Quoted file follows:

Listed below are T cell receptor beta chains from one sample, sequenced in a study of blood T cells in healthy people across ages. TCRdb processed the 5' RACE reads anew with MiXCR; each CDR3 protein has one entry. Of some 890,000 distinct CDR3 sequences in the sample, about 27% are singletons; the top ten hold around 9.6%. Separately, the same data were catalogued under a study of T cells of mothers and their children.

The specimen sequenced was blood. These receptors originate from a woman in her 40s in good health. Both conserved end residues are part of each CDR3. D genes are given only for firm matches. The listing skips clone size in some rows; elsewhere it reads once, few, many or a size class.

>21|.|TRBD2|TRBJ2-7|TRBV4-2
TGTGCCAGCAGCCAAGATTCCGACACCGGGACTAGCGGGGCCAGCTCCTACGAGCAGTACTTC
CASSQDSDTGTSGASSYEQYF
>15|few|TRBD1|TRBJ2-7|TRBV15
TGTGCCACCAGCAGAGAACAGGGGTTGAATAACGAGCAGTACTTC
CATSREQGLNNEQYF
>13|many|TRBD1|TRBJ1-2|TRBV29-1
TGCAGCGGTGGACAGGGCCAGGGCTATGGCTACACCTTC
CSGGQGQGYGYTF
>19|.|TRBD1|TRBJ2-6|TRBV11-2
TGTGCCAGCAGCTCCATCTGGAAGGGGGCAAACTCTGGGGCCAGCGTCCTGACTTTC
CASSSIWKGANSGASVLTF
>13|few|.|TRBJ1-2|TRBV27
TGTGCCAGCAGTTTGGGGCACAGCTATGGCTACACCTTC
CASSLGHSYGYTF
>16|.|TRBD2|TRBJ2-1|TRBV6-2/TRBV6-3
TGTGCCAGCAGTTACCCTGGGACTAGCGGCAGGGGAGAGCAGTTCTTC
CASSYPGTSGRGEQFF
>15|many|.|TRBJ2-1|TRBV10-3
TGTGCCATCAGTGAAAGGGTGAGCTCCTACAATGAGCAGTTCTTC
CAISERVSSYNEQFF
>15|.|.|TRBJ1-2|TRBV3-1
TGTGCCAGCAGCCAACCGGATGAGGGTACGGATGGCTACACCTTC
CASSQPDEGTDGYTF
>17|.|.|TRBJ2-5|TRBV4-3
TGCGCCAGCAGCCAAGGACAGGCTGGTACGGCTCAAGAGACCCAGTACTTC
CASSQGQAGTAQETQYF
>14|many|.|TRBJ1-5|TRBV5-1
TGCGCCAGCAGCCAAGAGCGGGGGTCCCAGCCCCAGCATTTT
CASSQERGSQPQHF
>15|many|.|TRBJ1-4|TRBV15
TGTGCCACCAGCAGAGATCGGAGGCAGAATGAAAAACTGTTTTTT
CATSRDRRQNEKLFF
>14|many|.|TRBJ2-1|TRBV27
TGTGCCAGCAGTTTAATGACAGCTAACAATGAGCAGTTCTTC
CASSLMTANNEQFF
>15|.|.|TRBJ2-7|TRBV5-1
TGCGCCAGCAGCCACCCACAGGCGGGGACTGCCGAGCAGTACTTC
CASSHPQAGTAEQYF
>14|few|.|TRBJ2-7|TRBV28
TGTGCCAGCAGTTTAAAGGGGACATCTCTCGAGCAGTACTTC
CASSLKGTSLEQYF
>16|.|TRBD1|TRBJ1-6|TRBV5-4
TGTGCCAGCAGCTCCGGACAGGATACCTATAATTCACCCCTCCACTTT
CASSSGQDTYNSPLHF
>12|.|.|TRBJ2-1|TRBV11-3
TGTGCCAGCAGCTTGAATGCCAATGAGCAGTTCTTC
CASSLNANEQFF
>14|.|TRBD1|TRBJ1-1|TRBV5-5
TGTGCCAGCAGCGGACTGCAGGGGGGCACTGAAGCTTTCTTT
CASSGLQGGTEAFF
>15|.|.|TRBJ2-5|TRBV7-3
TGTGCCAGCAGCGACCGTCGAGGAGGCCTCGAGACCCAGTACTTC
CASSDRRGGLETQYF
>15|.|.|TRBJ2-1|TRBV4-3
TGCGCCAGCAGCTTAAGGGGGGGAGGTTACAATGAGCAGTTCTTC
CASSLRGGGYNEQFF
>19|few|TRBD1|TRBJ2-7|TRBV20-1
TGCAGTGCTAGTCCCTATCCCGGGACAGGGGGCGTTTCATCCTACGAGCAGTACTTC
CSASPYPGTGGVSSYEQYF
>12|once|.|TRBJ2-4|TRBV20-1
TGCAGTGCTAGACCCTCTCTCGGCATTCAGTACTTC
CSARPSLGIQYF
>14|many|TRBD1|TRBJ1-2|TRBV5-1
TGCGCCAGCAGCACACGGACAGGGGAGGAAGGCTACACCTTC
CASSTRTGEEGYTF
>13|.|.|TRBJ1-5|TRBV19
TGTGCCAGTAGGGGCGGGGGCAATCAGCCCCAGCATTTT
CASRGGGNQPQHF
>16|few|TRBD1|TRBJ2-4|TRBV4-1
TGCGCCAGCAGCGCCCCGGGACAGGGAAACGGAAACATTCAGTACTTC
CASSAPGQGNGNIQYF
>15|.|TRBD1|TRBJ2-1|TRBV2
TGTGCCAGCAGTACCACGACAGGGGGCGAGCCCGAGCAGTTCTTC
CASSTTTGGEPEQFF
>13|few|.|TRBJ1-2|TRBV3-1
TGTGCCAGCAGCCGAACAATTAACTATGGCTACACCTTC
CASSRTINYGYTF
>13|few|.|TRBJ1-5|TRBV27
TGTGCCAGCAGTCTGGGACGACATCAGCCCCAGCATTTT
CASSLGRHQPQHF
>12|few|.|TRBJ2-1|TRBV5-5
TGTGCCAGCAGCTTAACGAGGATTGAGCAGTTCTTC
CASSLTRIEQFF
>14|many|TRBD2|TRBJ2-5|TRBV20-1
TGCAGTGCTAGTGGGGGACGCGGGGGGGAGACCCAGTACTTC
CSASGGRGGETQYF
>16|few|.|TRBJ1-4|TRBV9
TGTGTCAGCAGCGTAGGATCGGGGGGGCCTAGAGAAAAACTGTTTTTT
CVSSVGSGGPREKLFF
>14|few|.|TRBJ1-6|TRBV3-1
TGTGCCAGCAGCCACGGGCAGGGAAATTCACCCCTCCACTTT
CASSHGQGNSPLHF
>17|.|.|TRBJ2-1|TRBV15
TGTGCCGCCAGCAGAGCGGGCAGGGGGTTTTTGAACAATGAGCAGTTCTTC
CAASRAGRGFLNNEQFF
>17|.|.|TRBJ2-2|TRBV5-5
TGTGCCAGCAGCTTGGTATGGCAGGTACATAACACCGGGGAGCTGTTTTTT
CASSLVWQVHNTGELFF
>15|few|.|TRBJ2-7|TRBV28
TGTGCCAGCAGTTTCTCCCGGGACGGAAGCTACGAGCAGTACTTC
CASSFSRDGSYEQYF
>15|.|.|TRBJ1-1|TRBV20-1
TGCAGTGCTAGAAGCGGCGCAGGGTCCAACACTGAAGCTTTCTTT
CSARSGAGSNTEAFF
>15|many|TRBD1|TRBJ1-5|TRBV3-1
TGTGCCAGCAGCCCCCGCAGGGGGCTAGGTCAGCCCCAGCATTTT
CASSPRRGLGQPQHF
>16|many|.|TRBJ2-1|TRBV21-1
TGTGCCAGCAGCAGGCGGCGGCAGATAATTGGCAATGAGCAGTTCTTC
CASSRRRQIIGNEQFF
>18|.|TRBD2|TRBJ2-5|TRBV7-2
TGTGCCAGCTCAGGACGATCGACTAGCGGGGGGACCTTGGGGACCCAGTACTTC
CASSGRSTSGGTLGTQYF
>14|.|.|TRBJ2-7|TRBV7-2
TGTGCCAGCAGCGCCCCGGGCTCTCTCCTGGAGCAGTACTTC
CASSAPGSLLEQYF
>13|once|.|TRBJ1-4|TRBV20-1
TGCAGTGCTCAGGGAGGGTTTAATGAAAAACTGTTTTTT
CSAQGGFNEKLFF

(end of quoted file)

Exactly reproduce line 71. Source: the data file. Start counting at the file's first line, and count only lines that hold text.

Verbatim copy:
CASRGGGNQPQHF